GROWING UP BENEATH THE HEIGHTS AND HISTORY
More than my name and birth
order marked me when growing up at
Today, to the many who are
drawn to it, the
As a young boy growing up within its
The power of geography and
history were part of my earliest memories. Queenston is seven miles down river
from the mighty Falls. The low escarpment above the village, called the
Heights, had been the first lakeshore of a larger ice age
Growing up at Queenston
I learned that Queenston had
been a strategic point on the inland waterways for the French and British
explorers who sought a passage through the
After the breakaway American
colonies became The United States, Queenston emerged as a strategic frontier
The treacherous river connecting
After peace was restored to the border in 1814, commerce on the river increased until twenty years later when the new Welland Canal was built ten miles to the west replacing the Queenston portage route between the lakes. Trade and travel moved to the canal leaving Queenston a quiet backwater. Yet, a century and a half later, after war and much of the commerce had vanished from the riverside, a proud history of a new nation continued to loom over those who still lived in the village beneath the heights.
Queenston in the nineteen-forties and fifties looked very much as it does at the beginning of the 21st century. It remains a quiet place where just over three hundred people live along a few short blocks of modest homes nestled beneath the Heights beside the Niagara River. Growing up in that magical time after the Second World War, I knew almost everyone in the village as I made the rounds on my trusty bicycle each afternoon with the Niagara Falls Evening Review and my faithful dog Rex trailing behind. The wondrous lower Niagara River beneath Queenston Heights was a welcome refuge for a boy who discovered early that he was very different from most of the other boys in the village.
One of my own earliest recollections of growing up in Queenston was dominated by the dramatic image of a stone column on which stood a proud general. Festooned with classical symbols of war and virtue, the monument had been built to commemorate General Sir Isaac Brock, the young bachelor hero of Mackinac, Detroit and Queenston Heights. He was a six-foot gentleman from the Island of Jersey who died below the Heights defending Canada from the Americans on that infamous day, October 13, 1812.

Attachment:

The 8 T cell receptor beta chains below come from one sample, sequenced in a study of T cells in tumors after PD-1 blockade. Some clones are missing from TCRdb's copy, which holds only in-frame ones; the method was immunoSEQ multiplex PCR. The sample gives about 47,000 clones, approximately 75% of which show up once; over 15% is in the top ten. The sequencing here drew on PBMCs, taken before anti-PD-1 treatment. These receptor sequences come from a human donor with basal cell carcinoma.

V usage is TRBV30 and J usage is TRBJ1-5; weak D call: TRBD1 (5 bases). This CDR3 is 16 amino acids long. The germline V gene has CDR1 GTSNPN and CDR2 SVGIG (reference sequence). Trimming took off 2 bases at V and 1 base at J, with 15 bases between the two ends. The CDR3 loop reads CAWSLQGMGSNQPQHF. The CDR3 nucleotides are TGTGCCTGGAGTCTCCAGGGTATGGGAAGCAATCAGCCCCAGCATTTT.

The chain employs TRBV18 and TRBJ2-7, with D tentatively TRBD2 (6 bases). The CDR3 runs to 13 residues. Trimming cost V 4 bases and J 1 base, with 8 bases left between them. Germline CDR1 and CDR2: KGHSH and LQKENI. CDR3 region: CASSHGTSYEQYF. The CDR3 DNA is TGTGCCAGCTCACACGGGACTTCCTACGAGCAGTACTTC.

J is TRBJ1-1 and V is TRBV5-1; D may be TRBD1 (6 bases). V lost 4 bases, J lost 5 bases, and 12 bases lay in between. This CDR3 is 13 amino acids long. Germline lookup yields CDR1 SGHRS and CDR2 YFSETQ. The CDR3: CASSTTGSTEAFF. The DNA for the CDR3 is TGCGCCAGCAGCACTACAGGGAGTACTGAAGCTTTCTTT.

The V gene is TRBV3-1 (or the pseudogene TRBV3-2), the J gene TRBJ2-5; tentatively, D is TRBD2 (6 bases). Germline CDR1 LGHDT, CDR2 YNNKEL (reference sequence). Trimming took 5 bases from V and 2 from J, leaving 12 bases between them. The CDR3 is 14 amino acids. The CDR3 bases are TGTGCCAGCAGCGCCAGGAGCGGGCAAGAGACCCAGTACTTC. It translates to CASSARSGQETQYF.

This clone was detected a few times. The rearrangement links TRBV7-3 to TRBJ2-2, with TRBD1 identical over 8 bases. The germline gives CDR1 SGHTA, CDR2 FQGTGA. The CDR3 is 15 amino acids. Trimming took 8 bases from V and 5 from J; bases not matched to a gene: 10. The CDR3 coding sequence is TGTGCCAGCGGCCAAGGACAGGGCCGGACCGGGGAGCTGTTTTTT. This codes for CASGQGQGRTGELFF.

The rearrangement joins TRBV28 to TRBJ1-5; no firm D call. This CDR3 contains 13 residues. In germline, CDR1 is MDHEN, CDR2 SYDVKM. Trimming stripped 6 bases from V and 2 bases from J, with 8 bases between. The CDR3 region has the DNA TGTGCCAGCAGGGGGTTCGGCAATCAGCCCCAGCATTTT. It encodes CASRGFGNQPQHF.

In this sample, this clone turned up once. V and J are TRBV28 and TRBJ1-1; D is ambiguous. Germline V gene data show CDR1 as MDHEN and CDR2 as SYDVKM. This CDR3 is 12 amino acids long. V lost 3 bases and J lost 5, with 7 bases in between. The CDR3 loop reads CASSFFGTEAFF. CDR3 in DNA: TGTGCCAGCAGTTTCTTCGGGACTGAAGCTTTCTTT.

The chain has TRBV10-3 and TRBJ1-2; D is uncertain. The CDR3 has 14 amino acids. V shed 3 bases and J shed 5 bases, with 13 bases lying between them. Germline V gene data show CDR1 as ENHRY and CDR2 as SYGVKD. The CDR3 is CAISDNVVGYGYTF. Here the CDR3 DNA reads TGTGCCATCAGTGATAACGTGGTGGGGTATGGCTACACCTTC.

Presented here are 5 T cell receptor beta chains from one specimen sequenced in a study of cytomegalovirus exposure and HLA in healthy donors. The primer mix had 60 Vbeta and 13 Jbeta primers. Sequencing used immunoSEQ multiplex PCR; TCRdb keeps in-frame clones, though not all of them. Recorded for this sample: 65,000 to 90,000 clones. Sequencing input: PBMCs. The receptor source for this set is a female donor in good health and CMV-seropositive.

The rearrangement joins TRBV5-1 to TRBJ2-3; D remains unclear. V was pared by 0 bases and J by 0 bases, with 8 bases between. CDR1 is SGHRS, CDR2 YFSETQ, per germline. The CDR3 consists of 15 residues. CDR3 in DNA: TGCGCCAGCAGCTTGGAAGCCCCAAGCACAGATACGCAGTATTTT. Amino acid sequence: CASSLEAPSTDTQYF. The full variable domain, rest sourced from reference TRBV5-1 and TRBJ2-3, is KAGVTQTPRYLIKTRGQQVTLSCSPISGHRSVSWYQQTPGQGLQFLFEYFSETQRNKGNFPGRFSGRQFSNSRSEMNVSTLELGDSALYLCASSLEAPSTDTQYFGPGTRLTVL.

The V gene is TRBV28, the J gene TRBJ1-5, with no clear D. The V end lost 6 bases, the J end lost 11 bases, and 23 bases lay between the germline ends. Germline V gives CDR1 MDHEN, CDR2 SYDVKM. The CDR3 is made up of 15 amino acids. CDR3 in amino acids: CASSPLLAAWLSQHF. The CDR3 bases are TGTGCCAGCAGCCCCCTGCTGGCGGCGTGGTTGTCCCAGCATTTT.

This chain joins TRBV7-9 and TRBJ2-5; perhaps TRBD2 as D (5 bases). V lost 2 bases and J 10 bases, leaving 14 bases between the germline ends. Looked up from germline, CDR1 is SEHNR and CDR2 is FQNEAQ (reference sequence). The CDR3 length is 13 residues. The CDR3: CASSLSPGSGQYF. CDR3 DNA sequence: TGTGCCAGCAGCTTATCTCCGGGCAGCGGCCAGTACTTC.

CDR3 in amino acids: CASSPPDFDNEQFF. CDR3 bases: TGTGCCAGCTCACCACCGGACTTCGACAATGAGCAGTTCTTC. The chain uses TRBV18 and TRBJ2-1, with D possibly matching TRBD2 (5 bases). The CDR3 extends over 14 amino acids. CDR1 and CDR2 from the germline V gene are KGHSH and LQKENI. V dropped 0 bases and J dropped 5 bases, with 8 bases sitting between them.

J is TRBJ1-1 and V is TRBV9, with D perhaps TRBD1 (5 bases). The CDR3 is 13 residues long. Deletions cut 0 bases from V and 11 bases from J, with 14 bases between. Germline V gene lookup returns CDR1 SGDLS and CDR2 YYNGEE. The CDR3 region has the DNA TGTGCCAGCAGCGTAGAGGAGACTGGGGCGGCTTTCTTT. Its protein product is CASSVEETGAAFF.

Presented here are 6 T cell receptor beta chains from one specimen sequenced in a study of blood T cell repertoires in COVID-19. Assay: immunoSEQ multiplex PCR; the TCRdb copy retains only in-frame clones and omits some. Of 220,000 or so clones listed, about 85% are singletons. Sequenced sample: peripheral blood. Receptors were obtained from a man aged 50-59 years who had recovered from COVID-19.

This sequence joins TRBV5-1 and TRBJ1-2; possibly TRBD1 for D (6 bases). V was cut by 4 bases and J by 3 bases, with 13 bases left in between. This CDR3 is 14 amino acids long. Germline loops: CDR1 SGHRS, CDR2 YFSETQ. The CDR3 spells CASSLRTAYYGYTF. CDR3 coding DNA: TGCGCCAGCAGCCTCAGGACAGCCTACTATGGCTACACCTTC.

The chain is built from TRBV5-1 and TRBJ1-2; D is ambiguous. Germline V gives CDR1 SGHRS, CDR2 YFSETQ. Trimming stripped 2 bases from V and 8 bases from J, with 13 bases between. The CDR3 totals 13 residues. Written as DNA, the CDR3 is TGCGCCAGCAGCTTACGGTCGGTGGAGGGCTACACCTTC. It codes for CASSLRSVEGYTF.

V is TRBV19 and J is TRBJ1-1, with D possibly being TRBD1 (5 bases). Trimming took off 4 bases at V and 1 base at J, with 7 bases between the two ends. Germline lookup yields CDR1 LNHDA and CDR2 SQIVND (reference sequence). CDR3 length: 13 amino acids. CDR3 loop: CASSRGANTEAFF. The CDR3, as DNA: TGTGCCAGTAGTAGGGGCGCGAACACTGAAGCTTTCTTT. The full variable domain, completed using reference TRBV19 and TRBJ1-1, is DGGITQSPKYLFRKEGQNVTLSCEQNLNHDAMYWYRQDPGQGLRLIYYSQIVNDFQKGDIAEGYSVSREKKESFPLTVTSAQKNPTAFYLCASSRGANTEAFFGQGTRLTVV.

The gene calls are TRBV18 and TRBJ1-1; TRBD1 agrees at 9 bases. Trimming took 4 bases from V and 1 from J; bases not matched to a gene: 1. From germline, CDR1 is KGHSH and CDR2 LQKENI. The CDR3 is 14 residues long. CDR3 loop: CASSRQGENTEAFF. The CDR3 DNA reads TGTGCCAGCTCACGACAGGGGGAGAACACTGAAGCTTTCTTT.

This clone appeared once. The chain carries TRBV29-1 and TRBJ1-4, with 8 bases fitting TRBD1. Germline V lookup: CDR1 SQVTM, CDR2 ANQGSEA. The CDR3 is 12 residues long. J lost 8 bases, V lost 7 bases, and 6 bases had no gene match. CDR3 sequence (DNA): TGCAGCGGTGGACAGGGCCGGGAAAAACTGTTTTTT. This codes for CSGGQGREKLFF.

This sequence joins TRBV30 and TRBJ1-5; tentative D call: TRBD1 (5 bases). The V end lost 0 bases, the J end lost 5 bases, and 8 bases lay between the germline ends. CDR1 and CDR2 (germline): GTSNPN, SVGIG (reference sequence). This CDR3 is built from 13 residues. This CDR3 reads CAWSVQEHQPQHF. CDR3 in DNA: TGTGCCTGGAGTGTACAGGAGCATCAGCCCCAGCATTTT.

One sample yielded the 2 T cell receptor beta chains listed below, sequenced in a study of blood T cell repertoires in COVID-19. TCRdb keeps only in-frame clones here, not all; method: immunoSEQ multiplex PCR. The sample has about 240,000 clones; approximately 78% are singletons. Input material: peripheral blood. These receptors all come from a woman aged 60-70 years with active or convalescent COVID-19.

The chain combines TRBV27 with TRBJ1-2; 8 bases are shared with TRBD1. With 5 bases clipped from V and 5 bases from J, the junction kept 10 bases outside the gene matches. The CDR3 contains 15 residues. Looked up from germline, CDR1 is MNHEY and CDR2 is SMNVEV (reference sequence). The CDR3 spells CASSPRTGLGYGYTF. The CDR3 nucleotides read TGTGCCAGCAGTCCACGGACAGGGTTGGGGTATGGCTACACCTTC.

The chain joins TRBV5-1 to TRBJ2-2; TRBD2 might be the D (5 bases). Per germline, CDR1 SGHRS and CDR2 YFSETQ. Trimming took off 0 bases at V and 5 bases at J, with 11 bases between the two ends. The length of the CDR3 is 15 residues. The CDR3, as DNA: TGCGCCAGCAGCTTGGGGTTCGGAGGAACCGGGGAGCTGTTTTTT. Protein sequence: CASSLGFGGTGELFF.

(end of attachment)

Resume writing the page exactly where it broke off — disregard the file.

General Brock, the hero from another era, stood stoically above us. In all weather he was there for me, tall and erect on the southern horizon looking down over Queenston. With his arm outstretched in defiance of the elements, he guarded my village, my schoolyard, my home and me. To a young boy who loved to wander, my General was ever ready to lead me home or up to the Heights to share his view of Queenston beneath his column.
Many times with my brothers and our friends, we would climb a quiet footpath up to the Heights. In the summer, we would wade in the small pool built within the walls of tiny Fort Drummond, an old earthen rampart left behind after the War of 1812. Afterwards, we would buy hot dogs, ice cream and Orange Crush at the Park Pavilion and play in the grassy parkland surrounding the column.
Yet, as I grew older and more independent through my teenage years, I still liked to hike up to the heights alone in any season. From a vista point at the edge of the escarpment just in front of Brock's Monument, I could look out to see my whole little world beneath me. The broad gently curving Niagara, a solemn wide green-blue path that moved ever onwards toward the deep lake that merged into the sky along on the distant horizon.